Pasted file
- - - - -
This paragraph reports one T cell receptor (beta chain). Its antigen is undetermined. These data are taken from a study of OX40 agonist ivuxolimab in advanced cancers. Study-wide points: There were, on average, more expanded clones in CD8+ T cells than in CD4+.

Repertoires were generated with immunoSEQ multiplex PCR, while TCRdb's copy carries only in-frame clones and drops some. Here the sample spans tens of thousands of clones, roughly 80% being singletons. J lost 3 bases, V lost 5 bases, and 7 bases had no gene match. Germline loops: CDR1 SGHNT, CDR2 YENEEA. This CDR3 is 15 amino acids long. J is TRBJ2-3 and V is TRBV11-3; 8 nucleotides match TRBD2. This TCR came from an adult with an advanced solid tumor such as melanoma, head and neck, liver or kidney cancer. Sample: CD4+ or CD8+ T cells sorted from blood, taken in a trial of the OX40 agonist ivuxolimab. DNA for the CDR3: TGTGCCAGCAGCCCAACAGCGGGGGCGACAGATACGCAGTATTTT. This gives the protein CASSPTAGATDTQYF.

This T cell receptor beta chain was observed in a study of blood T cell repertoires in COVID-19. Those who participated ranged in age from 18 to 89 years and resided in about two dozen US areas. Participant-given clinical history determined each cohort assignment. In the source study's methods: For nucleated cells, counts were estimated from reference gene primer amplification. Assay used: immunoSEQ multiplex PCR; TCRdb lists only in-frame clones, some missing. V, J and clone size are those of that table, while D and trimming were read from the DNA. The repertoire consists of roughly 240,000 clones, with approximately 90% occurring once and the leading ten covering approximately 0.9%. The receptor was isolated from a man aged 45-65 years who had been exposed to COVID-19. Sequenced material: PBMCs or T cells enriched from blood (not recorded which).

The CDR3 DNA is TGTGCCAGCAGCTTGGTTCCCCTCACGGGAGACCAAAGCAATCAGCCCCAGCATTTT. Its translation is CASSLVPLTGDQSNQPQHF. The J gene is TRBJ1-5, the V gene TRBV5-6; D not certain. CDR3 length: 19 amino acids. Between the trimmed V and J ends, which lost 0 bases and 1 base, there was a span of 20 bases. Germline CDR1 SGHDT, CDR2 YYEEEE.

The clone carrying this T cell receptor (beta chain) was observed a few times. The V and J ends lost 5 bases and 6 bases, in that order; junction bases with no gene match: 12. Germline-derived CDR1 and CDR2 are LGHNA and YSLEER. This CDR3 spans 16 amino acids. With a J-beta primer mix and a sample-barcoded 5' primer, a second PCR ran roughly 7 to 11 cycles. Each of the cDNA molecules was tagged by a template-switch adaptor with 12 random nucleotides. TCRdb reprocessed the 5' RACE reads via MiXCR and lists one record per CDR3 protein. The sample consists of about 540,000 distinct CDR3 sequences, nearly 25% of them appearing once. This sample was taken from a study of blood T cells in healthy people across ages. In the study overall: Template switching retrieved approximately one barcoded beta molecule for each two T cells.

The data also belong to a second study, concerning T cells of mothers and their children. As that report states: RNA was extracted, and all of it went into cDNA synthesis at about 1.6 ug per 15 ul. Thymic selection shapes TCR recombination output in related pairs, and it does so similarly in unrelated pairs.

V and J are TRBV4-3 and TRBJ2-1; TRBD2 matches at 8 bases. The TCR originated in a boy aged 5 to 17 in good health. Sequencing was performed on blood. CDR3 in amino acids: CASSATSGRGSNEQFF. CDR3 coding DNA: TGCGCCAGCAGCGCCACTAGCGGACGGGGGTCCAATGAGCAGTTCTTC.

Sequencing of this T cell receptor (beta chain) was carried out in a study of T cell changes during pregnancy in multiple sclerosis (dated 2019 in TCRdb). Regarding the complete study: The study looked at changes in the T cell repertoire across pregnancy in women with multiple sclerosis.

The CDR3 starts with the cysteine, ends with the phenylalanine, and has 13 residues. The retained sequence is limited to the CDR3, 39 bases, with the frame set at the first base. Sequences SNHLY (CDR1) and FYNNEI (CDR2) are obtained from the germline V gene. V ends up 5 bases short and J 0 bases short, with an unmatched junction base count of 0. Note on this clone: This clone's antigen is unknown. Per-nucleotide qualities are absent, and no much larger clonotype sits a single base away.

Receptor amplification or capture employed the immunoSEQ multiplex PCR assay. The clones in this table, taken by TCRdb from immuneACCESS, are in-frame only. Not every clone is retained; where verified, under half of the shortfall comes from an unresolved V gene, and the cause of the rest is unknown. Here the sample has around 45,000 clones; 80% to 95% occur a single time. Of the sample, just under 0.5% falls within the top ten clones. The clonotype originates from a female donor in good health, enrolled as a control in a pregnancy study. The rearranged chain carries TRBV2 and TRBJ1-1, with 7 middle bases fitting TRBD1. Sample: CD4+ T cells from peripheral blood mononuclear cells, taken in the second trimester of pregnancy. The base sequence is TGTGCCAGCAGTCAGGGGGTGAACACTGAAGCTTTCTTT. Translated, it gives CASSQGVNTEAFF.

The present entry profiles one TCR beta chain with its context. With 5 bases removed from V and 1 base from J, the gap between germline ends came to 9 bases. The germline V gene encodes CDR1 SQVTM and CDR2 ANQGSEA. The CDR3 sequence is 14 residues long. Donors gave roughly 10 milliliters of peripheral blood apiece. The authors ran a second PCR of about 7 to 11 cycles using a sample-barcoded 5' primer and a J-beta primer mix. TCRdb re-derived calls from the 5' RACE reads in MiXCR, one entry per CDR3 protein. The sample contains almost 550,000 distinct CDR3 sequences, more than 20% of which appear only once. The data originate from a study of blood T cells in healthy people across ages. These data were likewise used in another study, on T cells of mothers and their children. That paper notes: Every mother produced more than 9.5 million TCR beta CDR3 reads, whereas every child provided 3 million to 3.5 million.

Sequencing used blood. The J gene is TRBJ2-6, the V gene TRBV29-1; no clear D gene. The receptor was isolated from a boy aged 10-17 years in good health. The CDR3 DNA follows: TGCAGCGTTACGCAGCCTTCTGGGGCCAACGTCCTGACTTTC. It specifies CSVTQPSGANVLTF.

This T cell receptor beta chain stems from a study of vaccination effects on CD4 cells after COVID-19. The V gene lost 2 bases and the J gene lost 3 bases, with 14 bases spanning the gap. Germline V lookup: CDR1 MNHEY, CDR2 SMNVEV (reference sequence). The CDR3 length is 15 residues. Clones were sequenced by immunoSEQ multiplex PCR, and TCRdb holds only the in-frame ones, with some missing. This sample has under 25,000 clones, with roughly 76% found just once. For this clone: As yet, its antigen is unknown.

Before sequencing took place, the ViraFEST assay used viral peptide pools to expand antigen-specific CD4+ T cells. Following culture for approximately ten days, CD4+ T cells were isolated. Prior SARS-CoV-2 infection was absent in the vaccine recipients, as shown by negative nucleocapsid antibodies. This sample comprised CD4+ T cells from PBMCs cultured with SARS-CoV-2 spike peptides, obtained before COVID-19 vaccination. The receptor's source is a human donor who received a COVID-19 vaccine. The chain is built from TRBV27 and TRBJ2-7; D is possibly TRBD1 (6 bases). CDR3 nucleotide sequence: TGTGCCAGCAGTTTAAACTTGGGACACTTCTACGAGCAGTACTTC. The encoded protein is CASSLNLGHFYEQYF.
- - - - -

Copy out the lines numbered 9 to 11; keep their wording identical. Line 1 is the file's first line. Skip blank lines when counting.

The CDR3 starts with the cysteine, ends with the phenylalanine, and has 13 residues. The retained sequence is limited to the CDR3, 39 bases, with the frame set at the first base. Sequences SNHLY (CDR1) and FYNNEI (CDR2) are obtained from the germline V gene. V ends up 5 bases short and J 0 bases short, with an unmatched junction base count of 0. Note on this clone: This clone's antigen is unknown. Per-nucleotide qualities are absent, and no much larger clonotype sits a single base away.

Receptor amplification or capture employed the immunoSEQ multiplex PCR assay. The clones in this table, taken by TCRdb from immuneACCESS, are in-frame only. Not every clone is retained; where verified, under half of the shortfall comes from an unresolved V gene, and the cause of the rest is unknown. Here the sample has around 45,000 clones; 80% to 95% occur a single time. Of the sample, just under 0.5% falls within the top ten clones. The clonotype originates from a female donor in good health, enrolled as a control in a pregnancy study. The rearranged chain carries TRBV2 and TRBJ1-1, with 7 middle bases fitting TRBD1. Sample: CD4+ T cells from peripheral blood mononuclear cells, taken in the second trimester of pregnancy. The base sequence is TGTGCCAGCAGTCAGGGGGTGAACACTGAAGCTTTCTTT. Translated, it gives CASSQGVNTEAFF.

The present entry profiles one TCR beta chain with its context. With 5 bases removed from V and 1 base from J, the gap between germline ends came to 9 bases. The germline V gene encodes CDR1 SQVTM and CDR2 ANQGSEA. The CDR3 sequence is 14 residues long. Donors gave roughly 10 milliliters of peripheral blood apiece. The authors ran a second PCR of about 7 to 11 cycles using a sample-barcoded 5' primer and a J-beta primer mix. TCRdb re-derived calls from the 5' RACE reads in MiXCR, one entry per CDR3 protein. The sample contains almost 550,000 distinct CDR3 sequences, more than 20% of which appear only once. The data originate from a study of blood T cells in healthy people across ages. These data were likewise used in another study, on T cells of mothers and their children. That paper notes: Every mother produced more than 9.5 million TCR beta CDR3 reads, whereas every child provided 3 million to 3.5 million.